This was not an abstract number& analysing the numerology; 1+3 = 4 = our fourfold nature = going into bondage being a slave of the senses & we are enslaved by our own culture and upbringing.

When the 13 years ended = something is stirring our spirit inside to find expression and it starts to challenge the blind king. Our spirituality has been stolen from us by the world.

King Duryodhana does not want us to return and so society will try to convince us that we should just be performing our worldly duties.

Sangaya = chariot driver for the blind king = your human instinct = he knows what is right and what is wrong for you. He tries to get us on the right track but he does not know how to do it. He does not know quite how to turn our life around so that we turn towards spirit once again.

Romans 7 : 15 For that which I do I allow not: for what I would, that do I not; but what I hate, that do I.

For that which I do I allow not = the things I’m doing I know are wrong

For that I would… = the things I should do I don’t know how to do so I hate my life the way it is but I don’t know how to change it  = this is the voice of Sangaya our instincts.

V22 For I delight in the law of God after the inward man:

I delight in that which is within me.

V23 But I see another law in my members, warring against the law of my mind, and bringing me into captivity to the law of sin which is in my members.

This is Duryodhana =  I see something else that’s got control of me who will not let me have my spiritual bounty and it will lead me astray as that is its nature to do so.

Duryodhana decides they are not getting the land back so they decide to go to war

Bhishma is the main character of the Mahabharata as it is his struggle to protect and bring unity between the Kauravas and the Pandavas. – he represents the intellect & wisdom & tries to intervene when our instincts alone could not get us to make the shift. So these feelings that something is missing in our life become more conscious to us. We may decide to read some spiritual books or try to meditate or find our life purpose in some other way but we don’t sustain it as we are still overwhelmed by the world.

Again Duryodhana(representing the world & its desire nature) says no.

Finally Lord Krishna or the divine impulse within speaks and again Duryodhana says no

so now there is going to have to be a battle & rival families are faced with inevitable conflict.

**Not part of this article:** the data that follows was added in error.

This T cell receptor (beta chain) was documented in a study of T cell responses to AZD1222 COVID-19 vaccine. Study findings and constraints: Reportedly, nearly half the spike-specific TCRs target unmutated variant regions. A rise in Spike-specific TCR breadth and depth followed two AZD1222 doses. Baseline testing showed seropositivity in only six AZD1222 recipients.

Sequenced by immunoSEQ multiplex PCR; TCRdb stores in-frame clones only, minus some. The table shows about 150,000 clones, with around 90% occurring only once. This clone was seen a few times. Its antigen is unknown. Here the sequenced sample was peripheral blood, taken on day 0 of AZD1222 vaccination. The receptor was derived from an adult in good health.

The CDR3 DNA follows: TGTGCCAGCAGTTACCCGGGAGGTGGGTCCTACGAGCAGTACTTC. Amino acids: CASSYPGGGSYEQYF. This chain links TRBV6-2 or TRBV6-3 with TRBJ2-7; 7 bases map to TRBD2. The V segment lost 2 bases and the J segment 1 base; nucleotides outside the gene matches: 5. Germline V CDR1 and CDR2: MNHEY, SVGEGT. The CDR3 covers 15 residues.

This illustrates how our mind will not give in to us easily if we want to meditate and be still.

The Pandavas are on the right & the sons of the blind king to the left. This in the bible is known as Armageddon, although that word is not used specifically. It is an INNER conflict and has nothing to do with warring nations. They face each other on the battlefield of life & it is the battlefield of light verses darkness is where the main text of the Bagavad Gita begins.


Prince Arjuna = our personality surveys the battlefield & is caught up with overwhelming sorrow. He asks why his body and mind should be an enemy to him. How can I turn against the very thing that I have grown to love and is my life, my name my traditions?

Why do I have to go through all this conflict with myself in order to reach Nirvana?

So in summary we have:

  1. Following our cultural norms
  2. Feeling we are being deceived
  3. Becoming more conscious that there is more to life
  4. Realising that our desires are very strong and will not release us easily.
  5. Arjuna asks Krishna why we have to go through such a battle within ourselves to reach enlightenment

Krishna (God, Christ Consciousness) speaks to Arjuna and their conversation is overheard by Sangaya the instinct, who then recites what was said to the blind king. The divine within us is starting to come down and affect our personality and we are starting to wake up to our divine cause.

So Sangaya reports this to the blind king and the battle begins. The battle lasts 18 days. In terms of numerology we have 1+8=9. The number nine, similar to what we have seen in the bible is about CONSCIOUSNESS.

At the end of the battle, Arjuna, Krishna and the Pandus are the only ones standing. Light conquers darkness.

The main dialogue of the Gita is between Arjuna and Krishna about why we have to struggle to reach enlightenment and why we have to do battle with what we hold dear in order to achieve it. Krishna explains all the essential spiritual truths: the difference between the soul and the body, the difference between the soul and the Supreme Soul (God), the science of reincarnation, the nature of time, the ultimate goal of yoga, why different kinds of religion appeal to different kinds of people, and the ultimate purpose of human life.


Bhagavad Gita Introduction